PHOTO: Mayor de Blasio, Council Speaker Mark-Viverito, and Council members last week were all smiles as they announced that an agreement on the Fiscal Year 2017 Budget had been reached. Courtesy of Ed Reed/Mayoral Photography Office
By Michael V. Cusenza
More budget bliss at City Hall as Mayor Bill de Blasio and the City Council last week announced that they have reached an early agreement on a balanced Fiscal Year 2017 financial plan, marking the earliest handshake between the two branches in 15 years, according to the administration.
The $82.1 billion budget, according to the mayor and the Council, makes targeted investments in cultural organizations and libraries, youth workforce development and public safety, while strengthening the City’s long-term fiscal health through the bolstering of unprecedented reserve funds and an even larger Citywide Savings Program.
“This budget is not only on time – it’s the earliest agreement since 2001, because the administration and Council worked together to produce tangible, timely results for New Yorkers,” said de Blasio, perhaps taking a veiled shot at the previous administration, which was known for its annual budget tug-of-war, replete with threats to shutter Fire companies and cripple senior services. “We’ll grow to 60,000 slots in our Summer Youth Employment Program, continue six-day library service, invest in our cultural institutions, provide our district attorneys with the funds they need to continue combating crime and addressing heroin and prescription drug use, all while protecting the City’s fiscal health. Thank you to Speaker Mark-Viverito and all of her colleagues in the Council for their partnership as we reached this agreement.”
This fiscal year’s pact includes:
- $39 million a year in baselined funding for the Summer Youth Employment program, which provides youth employment and work readiness to youth ages 14-24, allowing the program to grow to 60,000 slots this summer, up from 50,000 last summer.
- $21 million a year in additional baselined funding to continue six-day service at public libraries.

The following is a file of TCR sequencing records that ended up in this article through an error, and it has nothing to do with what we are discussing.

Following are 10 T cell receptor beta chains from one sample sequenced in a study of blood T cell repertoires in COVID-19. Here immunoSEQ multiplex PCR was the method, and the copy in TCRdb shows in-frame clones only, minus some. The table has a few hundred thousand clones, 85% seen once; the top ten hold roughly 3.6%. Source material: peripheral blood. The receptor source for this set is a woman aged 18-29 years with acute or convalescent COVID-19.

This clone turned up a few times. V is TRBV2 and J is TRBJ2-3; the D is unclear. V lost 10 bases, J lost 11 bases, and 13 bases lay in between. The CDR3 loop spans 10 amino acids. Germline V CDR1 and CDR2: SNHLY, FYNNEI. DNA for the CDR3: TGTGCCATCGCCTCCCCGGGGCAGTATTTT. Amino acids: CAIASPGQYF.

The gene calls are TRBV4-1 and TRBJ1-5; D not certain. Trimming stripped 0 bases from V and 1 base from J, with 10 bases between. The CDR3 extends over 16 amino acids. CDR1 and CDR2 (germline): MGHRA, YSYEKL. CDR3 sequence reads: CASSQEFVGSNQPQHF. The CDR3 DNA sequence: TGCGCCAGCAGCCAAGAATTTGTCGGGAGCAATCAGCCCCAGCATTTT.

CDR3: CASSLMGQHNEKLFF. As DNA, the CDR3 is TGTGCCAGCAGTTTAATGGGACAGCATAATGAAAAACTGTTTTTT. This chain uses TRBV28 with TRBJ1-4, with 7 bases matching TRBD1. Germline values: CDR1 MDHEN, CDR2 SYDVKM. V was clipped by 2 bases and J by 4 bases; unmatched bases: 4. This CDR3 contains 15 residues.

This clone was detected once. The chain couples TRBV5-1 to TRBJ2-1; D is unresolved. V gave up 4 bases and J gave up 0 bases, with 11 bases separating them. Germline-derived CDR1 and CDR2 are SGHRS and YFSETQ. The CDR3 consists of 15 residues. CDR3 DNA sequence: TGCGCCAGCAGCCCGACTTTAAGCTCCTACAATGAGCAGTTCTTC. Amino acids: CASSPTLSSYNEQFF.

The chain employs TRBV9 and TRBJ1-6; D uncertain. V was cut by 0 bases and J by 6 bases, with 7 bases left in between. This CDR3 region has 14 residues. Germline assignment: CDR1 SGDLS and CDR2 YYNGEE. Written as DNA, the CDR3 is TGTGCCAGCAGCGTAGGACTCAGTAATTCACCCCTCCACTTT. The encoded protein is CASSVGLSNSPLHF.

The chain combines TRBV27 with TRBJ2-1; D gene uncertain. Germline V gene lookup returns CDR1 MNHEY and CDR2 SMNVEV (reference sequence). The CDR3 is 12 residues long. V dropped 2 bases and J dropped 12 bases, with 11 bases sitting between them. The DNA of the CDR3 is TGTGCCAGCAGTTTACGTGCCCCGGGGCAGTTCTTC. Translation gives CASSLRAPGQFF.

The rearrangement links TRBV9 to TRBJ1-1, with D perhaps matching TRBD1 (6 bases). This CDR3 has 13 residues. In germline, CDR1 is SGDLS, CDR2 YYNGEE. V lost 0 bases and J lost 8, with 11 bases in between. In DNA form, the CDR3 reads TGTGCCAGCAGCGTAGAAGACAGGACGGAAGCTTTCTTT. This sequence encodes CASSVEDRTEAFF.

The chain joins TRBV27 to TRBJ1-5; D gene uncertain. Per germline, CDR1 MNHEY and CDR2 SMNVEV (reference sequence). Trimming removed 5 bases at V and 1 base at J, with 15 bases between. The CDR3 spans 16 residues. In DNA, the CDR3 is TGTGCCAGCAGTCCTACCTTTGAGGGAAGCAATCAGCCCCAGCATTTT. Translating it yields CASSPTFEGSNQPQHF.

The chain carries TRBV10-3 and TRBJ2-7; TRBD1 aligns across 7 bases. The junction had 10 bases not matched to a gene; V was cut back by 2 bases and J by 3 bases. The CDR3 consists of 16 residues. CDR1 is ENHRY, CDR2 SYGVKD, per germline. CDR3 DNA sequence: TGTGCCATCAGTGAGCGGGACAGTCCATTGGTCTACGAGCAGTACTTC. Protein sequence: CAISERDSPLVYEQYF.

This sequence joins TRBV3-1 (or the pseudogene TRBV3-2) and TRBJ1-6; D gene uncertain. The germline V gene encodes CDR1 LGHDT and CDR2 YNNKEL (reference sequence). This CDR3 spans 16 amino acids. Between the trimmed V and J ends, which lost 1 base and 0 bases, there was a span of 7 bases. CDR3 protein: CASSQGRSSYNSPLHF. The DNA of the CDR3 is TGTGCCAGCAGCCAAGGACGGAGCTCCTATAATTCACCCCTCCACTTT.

- $22 million a year in new city funding for FY17 and beyond for all five district attorneys
- $5 million in FY17 for the Emergency Food Assistance Program, allowing for a 40 percent increase in the purchase to support the needs of 450 food pantries and community kitchens throughout the City.
- $3 million in additional funding to continue Vision Zero public outreach campaigns.
- $10 million in FY17 in additional funding for cultural organizations.
- $1.7 million in FY17 to extend beach and pool season one week past Labor Day at many beaches and pools citywide.
- $17.5 million in FY17 for 26,000 summer seats for middle school youth.
- $17.6 million in FY17 to provide elementary after-school programming for 9,000 children.
- $1.8 million in baselined funding for senior case management, aimed at addressing the waitlist for the Department for the Aging’s case management program, which provides support to 20,000 low-income and homebound seniors.
“Mayor de Blasio and the City Council have demonstrated a deep understanding of the fundamental good public libraries offer the community,” said Queens Library President and CEO Dennis Walcott. “By insuring six days of service for the future, Queens Library can offer even more residents the tools for success. Thanks to Mayor de Blasio, Speaker Mark-Viverito, Finance Chair Ferreras-Copeland, Majority Leader Van Bramer, Libraries Chair King and the entire City Council for their leadership and for investing in New Yorkers by investing in libraries.”
Mark-Viverito added, “With this budget agreement, this City Council has proven once again to be a champion for all New Yorkers in all five boroughs. Whether you are young person who will gain their first paid work experience through the expanded Summer and Year Round Youth Employment Programs an undocumented New Yorker who will have access to free, comprehensive legal assistance and adult literacy services, or a struggling parent who will have an easier time putting food on the table with help from the Emergency Food Assistance Program, this is a budget for everyone. I thank Mayor de Blasio, Finance Committee Chair Julissa Ferreras-Copeland, my Council colleagues, and all the New Yorkers who made this equitable, responsible budget possible.”